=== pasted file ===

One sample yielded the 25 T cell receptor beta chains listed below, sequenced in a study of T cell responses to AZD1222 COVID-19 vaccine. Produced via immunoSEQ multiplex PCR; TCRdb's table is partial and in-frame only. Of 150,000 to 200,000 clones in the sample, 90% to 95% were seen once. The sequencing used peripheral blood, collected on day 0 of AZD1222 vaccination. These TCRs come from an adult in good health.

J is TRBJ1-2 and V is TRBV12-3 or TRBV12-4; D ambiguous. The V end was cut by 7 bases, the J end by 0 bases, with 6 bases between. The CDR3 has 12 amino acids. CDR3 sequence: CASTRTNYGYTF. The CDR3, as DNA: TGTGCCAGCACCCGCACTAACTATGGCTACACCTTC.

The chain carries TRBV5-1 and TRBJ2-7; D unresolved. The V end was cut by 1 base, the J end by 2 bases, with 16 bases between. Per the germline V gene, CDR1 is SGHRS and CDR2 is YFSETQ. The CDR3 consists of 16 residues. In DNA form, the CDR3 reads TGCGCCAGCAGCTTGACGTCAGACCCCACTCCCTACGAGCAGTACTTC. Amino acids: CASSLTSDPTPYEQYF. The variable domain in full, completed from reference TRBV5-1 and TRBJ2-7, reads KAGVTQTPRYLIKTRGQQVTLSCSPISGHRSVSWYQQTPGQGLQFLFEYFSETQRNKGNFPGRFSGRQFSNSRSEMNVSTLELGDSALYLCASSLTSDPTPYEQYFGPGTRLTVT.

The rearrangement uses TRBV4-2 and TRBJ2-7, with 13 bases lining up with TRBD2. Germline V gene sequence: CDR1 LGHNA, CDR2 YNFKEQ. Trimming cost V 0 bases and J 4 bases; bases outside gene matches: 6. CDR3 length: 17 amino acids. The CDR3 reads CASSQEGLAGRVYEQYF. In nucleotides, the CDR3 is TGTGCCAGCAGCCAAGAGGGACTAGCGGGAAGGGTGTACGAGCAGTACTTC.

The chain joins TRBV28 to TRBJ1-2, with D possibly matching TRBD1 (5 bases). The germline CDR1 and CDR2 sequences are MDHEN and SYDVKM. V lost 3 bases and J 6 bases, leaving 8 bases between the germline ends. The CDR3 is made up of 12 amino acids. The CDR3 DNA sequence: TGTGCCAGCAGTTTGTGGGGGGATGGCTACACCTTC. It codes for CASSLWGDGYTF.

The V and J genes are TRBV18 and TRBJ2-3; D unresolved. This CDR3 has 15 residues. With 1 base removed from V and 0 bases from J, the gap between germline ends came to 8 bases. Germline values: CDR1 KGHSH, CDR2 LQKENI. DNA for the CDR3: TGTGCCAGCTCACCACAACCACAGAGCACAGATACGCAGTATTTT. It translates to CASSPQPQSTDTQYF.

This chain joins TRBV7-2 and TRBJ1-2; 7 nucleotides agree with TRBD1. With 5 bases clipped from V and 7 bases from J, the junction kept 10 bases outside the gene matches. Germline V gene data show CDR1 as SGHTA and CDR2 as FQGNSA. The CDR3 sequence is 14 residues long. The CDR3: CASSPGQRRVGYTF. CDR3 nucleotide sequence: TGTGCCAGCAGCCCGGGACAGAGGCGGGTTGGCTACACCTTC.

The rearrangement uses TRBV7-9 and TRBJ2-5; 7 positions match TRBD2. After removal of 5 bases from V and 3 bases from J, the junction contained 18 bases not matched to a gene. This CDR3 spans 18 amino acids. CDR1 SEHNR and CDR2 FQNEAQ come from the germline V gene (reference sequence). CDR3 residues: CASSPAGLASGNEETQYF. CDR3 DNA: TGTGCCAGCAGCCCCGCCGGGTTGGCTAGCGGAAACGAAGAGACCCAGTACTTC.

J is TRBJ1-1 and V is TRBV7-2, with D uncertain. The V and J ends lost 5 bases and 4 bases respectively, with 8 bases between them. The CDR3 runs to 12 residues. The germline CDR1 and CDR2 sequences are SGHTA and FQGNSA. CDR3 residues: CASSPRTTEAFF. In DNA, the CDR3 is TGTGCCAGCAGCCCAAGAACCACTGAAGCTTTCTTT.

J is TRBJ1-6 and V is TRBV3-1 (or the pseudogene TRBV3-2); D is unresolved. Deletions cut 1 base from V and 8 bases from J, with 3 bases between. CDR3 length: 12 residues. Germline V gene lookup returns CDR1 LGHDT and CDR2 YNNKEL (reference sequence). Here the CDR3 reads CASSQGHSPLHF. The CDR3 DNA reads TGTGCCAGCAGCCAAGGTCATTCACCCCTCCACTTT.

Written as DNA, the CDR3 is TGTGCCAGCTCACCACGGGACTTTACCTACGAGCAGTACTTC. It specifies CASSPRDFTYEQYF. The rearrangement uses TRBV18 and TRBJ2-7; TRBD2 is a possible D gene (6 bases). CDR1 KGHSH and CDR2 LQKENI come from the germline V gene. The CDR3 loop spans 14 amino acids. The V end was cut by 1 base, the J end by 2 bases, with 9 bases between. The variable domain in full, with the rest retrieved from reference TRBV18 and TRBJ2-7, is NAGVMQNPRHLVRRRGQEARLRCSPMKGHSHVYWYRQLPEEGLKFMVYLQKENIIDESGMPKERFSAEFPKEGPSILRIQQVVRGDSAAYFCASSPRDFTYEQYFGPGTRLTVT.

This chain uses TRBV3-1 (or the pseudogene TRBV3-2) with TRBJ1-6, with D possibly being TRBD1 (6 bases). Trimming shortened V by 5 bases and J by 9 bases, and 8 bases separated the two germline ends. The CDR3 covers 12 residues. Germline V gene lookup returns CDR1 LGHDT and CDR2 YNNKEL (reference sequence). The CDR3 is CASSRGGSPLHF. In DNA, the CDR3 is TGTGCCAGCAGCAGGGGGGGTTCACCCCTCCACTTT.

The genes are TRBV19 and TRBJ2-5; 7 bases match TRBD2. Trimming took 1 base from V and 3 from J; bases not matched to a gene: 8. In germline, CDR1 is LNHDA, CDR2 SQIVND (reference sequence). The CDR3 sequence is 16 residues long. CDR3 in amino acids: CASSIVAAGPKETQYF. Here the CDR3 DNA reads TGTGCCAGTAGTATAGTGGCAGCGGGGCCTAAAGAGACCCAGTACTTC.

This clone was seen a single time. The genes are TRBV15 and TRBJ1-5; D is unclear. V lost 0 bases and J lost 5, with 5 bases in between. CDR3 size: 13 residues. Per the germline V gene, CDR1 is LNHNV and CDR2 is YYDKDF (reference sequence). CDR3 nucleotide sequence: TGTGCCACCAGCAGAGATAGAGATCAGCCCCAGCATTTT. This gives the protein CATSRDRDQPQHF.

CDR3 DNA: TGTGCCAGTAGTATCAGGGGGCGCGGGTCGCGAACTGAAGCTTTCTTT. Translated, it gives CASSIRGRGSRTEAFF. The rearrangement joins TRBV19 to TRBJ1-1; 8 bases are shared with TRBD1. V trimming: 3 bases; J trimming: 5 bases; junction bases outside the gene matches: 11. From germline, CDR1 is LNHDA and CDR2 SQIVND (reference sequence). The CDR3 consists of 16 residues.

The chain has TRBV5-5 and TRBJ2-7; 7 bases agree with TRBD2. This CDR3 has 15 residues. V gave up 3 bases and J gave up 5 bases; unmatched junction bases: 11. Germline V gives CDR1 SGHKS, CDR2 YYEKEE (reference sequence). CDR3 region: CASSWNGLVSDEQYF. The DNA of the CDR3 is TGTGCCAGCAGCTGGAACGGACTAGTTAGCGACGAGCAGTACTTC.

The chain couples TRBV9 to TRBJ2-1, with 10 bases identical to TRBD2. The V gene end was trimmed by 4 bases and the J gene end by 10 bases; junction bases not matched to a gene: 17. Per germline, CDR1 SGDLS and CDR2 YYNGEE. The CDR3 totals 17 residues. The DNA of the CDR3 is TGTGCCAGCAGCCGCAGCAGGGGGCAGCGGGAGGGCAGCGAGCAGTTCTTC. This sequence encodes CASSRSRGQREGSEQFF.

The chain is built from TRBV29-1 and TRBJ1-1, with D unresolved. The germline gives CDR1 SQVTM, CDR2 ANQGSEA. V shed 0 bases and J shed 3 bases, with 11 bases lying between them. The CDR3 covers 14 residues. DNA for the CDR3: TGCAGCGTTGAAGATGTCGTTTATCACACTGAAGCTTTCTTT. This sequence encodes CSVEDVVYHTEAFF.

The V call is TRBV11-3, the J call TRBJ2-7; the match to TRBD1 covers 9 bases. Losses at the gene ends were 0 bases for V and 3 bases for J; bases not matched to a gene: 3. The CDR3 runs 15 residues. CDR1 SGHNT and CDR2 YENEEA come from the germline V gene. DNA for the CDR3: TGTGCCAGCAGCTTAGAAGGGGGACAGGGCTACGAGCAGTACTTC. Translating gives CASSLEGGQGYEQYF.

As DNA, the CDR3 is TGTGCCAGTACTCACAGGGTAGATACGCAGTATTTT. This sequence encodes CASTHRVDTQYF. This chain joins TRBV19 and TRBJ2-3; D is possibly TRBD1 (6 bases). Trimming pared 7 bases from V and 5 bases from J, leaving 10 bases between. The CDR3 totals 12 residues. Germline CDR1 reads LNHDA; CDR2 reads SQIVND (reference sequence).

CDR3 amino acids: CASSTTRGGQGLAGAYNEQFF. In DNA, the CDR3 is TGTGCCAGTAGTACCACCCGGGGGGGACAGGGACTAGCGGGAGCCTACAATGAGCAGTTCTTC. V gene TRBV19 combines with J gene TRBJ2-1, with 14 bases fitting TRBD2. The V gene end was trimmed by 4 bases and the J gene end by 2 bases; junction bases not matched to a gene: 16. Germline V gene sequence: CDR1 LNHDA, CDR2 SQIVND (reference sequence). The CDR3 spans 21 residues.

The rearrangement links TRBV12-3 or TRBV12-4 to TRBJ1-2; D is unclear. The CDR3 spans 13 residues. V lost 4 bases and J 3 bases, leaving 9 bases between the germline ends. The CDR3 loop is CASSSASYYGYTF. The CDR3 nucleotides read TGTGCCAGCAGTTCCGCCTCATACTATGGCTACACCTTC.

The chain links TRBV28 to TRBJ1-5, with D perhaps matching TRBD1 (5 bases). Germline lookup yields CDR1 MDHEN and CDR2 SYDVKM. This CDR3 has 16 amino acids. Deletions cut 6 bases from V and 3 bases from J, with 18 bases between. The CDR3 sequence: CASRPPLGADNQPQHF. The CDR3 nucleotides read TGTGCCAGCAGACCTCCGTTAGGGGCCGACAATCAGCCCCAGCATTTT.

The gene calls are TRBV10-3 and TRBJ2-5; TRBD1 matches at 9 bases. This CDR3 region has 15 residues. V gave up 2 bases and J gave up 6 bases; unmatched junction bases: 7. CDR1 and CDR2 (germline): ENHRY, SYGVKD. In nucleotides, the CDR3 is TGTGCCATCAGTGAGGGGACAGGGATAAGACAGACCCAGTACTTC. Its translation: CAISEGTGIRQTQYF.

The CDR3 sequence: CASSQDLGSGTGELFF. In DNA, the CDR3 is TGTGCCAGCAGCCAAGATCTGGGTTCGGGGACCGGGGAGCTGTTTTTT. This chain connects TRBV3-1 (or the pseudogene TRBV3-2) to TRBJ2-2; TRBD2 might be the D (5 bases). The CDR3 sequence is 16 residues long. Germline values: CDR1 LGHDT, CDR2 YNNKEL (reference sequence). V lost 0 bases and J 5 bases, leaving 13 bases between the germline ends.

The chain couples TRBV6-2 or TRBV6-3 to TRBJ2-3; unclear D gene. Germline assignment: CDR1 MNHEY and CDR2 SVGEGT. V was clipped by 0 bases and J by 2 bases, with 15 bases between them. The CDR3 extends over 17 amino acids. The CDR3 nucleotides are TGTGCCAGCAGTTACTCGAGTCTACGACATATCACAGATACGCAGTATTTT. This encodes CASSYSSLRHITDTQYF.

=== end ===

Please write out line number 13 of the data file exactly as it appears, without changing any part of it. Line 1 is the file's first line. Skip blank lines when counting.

The genes are TRBV19 and TRBJ2-5; 7 bases match TRBD2. Trimming took 1 base from V and 3 from J; bases not matched to a gene: 8. In germline, CDR1 is LNHDA, CDR2 SQIVND (reference sequence). The CDR3 sequence is 16 residues long. CDR3 in amino acids: CASSIVAAGPKETQYF. Here the CDR3 DNA reads TGTGCCAGTAGTATAGTGGCAGCGGGGCCTAAAGAGACCCAGTACTTC.